Museoception is a space for critical reflection on museums and cultural policy in what is now known as Canada.
In 2021-2022, posts will focus on the Dawson City Museum project and student assignments in museum management and cultural policy at MacEwan University.
Robin Nelson (they/them) is an assistant professor in arts and cultural management at MacEwan University on Treaty Six territory. Their research considers subnational community museum policy, service organizations, and heritage commemoration policy. They are currently working on the Dawson City Museum Project. Robin is also an affiliate professor with the Cultural Policy Research Network and a board member of the journal Culture and Local Governance.
Nelson, Robin. (2021). “Quality Over Quantity: The role of the Ontario Museum Association in Community Museum Governance.” In Canadian Cultural Policy in Transition, Edited by Devin Beauregard and Jonathan Paquette. Routledge.
Nelson, Robin. (2021). “Turning the Light on: The Ontario Historical Society and Museum Governance.” Ontario History 113(1), 41-53.
Nelson, Robin. (2021). Community Museum Governance: The (Re)Definition of Sectoral Representation and Policy Instruments in Ontario (Doctoral Thesis, University of Ottawa).
Dawson City Museum Project
Katherine Ahlf (she/her) is a research assistant for the Dawson City Museum Project and currently lives on Treaty 6 territory in Edmonton, Alberta. She is entering her final year of study at the University of Alberta, where she will graduate with a Bachelor of Arts, majoring in Music and minoring in Arts & Cultural Management. She is passionate about working to help rural communities find sustainable and inclusive solutions for arts and cultural access and preservation.
Madison Francoeur (she/her) is a research assistant for the Dawson City Museum Project. She is a Bachelor of Fine Arts student at MacEwan University, majoring in arts and cultural management. She resides in Treaty 6 territory in Edmonton, Alberta. She has a passion for cultural preservation through community engagement. She has recently completed a field placement at Fort Edmonton Park and an independent study on Métis beadwork.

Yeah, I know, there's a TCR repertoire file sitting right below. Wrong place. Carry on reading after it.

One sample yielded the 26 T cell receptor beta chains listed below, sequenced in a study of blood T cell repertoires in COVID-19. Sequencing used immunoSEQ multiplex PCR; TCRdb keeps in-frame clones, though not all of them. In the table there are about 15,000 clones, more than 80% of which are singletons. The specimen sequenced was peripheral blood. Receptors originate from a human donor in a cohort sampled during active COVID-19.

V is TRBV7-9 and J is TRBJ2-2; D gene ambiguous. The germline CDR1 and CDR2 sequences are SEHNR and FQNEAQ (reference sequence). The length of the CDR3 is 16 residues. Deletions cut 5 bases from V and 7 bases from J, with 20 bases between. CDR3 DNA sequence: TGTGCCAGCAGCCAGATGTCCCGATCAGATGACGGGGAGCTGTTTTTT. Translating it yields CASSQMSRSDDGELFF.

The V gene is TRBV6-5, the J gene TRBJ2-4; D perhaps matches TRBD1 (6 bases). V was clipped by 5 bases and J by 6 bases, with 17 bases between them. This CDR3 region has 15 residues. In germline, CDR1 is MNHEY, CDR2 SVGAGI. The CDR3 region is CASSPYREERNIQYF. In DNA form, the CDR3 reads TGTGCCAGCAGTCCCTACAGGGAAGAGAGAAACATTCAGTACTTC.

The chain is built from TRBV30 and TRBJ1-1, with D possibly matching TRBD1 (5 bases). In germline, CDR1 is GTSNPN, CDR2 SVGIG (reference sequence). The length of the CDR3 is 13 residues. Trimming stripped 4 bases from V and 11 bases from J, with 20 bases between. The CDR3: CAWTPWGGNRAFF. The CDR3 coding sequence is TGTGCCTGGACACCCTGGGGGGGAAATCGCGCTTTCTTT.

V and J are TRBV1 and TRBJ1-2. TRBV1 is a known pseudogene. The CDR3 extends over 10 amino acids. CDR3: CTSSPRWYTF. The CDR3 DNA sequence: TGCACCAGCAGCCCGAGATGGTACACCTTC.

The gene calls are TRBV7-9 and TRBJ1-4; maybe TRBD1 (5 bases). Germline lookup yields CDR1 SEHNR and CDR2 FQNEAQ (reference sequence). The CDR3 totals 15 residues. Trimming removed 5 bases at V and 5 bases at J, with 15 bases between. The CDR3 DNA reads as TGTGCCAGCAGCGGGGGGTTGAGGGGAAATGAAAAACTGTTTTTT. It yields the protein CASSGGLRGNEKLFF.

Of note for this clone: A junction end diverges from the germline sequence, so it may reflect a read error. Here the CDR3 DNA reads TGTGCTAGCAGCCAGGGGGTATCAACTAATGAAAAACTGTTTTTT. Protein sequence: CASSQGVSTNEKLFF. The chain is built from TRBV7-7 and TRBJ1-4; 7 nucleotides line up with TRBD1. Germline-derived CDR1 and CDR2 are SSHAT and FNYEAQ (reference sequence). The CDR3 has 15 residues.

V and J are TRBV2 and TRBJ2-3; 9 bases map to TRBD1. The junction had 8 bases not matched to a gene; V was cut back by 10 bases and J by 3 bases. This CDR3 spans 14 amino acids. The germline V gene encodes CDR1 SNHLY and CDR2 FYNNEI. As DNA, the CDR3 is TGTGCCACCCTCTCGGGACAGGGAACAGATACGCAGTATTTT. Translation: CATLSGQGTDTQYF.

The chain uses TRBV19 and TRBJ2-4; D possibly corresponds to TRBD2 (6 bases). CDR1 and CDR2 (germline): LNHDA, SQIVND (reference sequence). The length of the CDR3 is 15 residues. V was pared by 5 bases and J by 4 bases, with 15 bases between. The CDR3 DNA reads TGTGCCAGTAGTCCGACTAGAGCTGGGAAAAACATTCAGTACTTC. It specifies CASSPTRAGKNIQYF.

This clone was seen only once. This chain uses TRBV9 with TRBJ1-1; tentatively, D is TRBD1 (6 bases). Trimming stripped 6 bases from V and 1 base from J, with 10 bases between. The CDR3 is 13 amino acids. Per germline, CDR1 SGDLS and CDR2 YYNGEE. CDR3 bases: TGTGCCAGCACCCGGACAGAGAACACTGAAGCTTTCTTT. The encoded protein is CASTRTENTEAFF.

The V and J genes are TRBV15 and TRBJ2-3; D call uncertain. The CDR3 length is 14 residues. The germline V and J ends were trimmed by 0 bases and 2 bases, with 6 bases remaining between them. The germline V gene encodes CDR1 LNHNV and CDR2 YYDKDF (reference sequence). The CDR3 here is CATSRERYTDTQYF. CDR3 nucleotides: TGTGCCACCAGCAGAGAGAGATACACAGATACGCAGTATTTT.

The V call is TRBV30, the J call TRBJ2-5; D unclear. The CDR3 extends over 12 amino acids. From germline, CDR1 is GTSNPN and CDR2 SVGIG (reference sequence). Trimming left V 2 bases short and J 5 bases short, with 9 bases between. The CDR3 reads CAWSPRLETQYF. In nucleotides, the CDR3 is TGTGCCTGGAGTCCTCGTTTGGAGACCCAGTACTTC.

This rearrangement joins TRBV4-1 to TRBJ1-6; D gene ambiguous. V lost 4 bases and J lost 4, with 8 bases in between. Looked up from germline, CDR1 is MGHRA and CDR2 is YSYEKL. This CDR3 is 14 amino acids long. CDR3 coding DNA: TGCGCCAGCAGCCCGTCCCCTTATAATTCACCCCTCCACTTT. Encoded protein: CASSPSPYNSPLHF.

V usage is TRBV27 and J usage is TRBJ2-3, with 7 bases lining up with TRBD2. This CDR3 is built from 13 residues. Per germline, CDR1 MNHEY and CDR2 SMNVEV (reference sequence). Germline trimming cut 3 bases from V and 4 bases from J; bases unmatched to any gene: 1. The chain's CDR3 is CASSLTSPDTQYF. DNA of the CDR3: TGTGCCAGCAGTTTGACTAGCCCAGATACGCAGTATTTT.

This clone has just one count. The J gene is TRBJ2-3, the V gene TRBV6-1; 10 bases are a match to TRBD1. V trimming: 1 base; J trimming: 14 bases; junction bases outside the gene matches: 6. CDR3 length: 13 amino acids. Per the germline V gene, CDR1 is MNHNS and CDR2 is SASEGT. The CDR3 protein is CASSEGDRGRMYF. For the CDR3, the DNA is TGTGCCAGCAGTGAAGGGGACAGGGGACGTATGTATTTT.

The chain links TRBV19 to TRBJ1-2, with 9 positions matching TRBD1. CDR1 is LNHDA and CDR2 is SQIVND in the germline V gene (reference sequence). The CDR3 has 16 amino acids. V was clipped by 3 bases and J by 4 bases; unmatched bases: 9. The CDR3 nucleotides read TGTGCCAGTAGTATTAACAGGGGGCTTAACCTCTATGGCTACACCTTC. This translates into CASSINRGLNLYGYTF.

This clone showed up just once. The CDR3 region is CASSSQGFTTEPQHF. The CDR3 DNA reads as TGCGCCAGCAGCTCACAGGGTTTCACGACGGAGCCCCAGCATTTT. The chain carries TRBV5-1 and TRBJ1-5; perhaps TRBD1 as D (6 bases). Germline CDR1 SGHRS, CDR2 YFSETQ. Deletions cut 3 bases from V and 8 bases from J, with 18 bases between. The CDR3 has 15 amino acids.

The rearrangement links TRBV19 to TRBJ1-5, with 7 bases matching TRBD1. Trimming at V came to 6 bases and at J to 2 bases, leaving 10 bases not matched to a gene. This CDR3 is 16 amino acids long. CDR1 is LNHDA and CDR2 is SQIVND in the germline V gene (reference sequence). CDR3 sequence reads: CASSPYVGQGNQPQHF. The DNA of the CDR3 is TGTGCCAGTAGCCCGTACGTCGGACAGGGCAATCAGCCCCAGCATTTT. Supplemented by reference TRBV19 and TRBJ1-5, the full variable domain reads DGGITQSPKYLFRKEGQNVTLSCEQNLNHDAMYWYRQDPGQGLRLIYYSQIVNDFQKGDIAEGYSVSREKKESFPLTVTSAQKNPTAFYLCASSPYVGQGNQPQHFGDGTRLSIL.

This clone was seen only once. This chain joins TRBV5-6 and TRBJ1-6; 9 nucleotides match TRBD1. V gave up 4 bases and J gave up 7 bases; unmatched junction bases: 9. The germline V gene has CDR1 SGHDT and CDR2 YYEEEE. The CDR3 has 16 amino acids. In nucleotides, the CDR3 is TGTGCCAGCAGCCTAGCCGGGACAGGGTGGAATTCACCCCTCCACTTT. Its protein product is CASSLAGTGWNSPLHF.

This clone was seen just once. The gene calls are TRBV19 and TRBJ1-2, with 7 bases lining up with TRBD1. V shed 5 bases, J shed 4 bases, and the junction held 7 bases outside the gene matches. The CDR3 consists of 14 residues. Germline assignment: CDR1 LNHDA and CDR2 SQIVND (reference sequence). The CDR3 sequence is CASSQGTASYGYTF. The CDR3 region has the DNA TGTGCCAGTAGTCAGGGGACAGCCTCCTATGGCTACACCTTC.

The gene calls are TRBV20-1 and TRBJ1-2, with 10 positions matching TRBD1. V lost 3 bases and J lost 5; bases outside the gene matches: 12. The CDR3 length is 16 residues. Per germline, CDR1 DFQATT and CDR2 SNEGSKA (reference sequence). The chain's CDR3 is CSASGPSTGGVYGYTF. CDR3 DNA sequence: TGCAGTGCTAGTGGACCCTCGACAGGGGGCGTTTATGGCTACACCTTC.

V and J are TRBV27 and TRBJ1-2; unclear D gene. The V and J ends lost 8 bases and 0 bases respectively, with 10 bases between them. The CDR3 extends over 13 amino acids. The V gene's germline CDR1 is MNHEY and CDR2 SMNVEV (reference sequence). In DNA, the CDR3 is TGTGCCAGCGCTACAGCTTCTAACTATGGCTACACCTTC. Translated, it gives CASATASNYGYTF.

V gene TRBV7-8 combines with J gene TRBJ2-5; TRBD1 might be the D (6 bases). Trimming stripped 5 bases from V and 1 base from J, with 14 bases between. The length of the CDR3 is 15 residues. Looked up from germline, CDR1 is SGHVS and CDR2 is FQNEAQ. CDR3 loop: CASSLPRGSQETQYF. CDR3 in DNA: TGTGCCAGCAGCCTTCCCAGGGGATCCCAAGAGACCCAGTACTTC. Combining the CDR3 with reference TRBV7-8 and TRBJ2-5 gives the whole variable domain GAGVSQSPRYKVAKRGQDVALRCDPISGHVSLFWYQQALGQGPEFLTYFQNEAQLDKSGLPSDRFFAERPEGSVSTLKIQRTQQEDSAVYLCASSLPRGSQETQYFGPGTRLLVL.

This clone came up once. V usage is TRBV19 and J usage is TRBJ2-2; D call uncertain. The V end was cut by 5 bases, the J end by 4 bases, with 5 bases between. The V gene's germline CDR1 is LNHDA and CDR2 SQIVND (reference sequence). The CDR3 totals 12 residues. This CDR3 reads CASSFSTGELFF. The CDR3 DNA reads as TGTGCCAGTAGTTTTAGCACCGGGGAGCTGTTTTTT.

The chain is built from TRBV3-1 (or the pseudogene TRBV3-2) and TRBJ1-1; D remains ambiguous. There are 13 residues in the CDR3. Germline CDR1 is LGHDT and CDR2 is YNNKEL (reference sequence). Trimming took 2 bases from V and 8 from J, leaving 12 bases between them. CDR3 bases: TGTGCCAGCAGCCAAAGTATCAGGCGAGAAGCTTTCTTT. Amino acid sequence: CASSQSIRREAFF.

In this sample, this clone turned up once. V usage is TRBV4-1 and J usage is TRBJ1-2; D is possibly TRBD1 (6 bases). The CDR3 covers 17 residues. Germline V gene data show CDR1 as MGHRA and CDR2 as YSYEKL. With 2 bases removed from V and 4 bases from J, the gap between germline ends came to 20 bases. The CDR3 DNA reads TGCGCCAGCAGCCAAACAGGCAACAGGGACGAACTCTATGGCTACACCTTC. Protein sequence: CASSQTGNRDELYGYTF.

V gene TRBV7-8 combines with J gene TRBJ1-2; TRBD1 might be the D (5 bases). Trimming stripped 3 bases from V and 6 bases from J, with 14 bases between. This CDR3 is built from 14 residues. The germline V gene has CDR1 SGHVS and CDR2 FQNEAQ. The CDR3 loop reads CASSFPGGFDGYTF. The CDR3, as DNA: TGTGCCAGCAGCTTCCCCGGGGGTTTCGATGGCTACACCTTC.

Christine Leroux (she/her) is the lead research assistant for the Dawson City Museum project. She is also the Associate Producer at Western Canada Theatre on the traditional territory of Tk’emlúps te Secwepemc. She is a current student in the Arts and Cultural Management Program at MacEwan University, and has a Bachelor of Arts with a Major in Theatre Arts from Thompson Rivers University.
Melody Lovlin (she/her) is a research assistant for the Dawson City Museum project and a current student in the Bachelor of Arts program at the University of Alberta, located on Treaty Six territory. Majoring in Media Studies and minoring in Arts and Cultural Management, she has an interest in research that centers on how media— in all its various forms— contributes to the level of accessibility of museum and gallery spaces.
A Walk Through Indigenous Memory
Nicole Da Costa, (she/her), is an anthropologist and recent graduate from MacEwan University. Her research focuses on the ways in which anthropological research and museum practices can be decolonized through community-based partnerships that will inspire action for social change.
As a first-generation settler to Canada, born and raised in Amiskwaciwaskahikan, Treaty 6, Nicole is passionate about working with Indigenous communities to help facilitate repatriation and reconciliation. In the past she has collaborated with groups such as the Edmonton Indigenous seniors’ centre, the Macewan Indigenous Student’s Club, and the autonomous Sinixt Nation in Canada.